If you want to build a sales cycle based on long-term customer loyalty, you need to strike the right balance between efficient productivity and personal customer care. Follow these four expert small business tips to slow down your customers’ experience in all the right places.
4 Small Business Tips to Improve the Customer Experience
1. Focus on the “moment of truth”
Researchers from Bain & Company examined customer experience surveys from more than 97,000 account holders in North America to learn why, in an age of ATMs and online banking, so many of us still choose to visit our neighborhood tellers. According to their results, and more than 5,000 follow-up interviews, we crave personal connections at what Bain calls “moments of truth.”
These make-or-break moments — replacing a lost credit card, processing an urgent bill payment, or just providing a receipt for a cash deposit — frame a customer’s entire perception of a brand.
2. Automate the interview, not the experience
Thanks to sophisticated customer relationship management (CRM) tools, we know more than ever about our customers and our prospects. However, an Information Technology Intelligence Consulting (ITIC) survey revealed that most companies use only about half of their customer relationship management system’s functionality. Bain and ITIC researchers agree: complex CRM requirements at a “moment of truth” can sour a customer’s experience.
For instance, if a customer service agent asks for an account number right after an automated attendant asks you to key it in, you’ll probably get frustrated. In addition to ensuring that all of your systems “talk to each other,” you can ask customers to complete more detailed profiles at less urgent times. That way, when your customer needs you in a crisis, your CRM data can help you skip directly to the most compelling part of your interaction.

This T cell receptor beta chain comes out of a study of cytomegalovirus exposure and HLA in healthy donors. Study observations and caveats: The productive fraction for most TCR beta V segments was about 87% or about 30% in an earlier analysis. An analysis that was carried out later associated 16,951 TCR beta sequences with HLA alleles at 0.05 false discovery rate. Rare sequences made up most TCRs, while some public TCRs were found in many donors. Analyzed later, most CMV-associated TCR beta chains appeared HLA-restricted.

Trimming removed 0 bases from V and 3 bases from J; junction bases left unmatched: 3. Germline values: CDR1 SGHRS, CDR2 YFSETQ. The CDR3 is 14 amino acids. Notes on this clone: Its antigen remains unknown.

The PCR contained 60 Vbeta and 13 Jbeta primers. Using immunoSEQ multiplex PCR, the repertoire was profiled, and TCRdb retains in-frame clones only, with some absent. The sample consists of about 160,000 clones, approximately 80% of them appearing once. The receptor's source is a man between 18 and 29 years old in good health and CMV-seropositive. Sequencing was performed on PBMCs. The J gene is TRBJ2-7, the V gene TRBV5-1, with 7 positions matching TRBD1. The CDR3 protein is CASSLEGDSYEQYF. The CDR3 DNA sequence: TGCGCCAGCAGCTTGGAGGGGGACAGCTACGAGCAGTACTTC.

3. Understand why customers seek your guidance
Novice sales professionals love warm leads from customers who call up, asking about specific product features. According to Drew Zarges from Sales Benchmark Index, speeding through the sale can pit you against competitors who want to undercut your proposal based just on those features.
Instead, Zarges says, effective sales professionals use a discovery process to uncover where a prospect really stands in his or her purchasing cycle. Suggesting a few stopgap measures on the way to a broader solution may not help you make this quarter’s sales goal, but it can help you build the kind of trust that lands far larger deals while insulating your brand from competition.
4. Extend the experience beyond the sale
Customer service surveys don’t just offer managers insight into team performance. They help customers relive the best part of their recent experiences. Online games, social media posts and informational newsletters all enhance customer perceptions of your business, especially if they don’t contain too much sales-related content. This classic branding strategy helps you maintain top-of-mind awareness at the lowest points in your customer’s purchasing cycle.
Interviewing your customers through surveys or simple conversations can reveal the elements of your business that you can safely speed up, and the “moments of truth” that require your attention and your resources. Build your team’s ability to understand customer needs and motivations, and enjoy enough loyalty to justify the right inefficiencies.
Joe Taylor Jr. has covered personal finance and business for more than two decades. His work has been featured on NPR, CNBC, Financial Times Television, Fox Business, and ABC News. He recently completed a personal finance book entitled The Rogue Guide to Credit Cards; (Rogue Guide Books, 2012).
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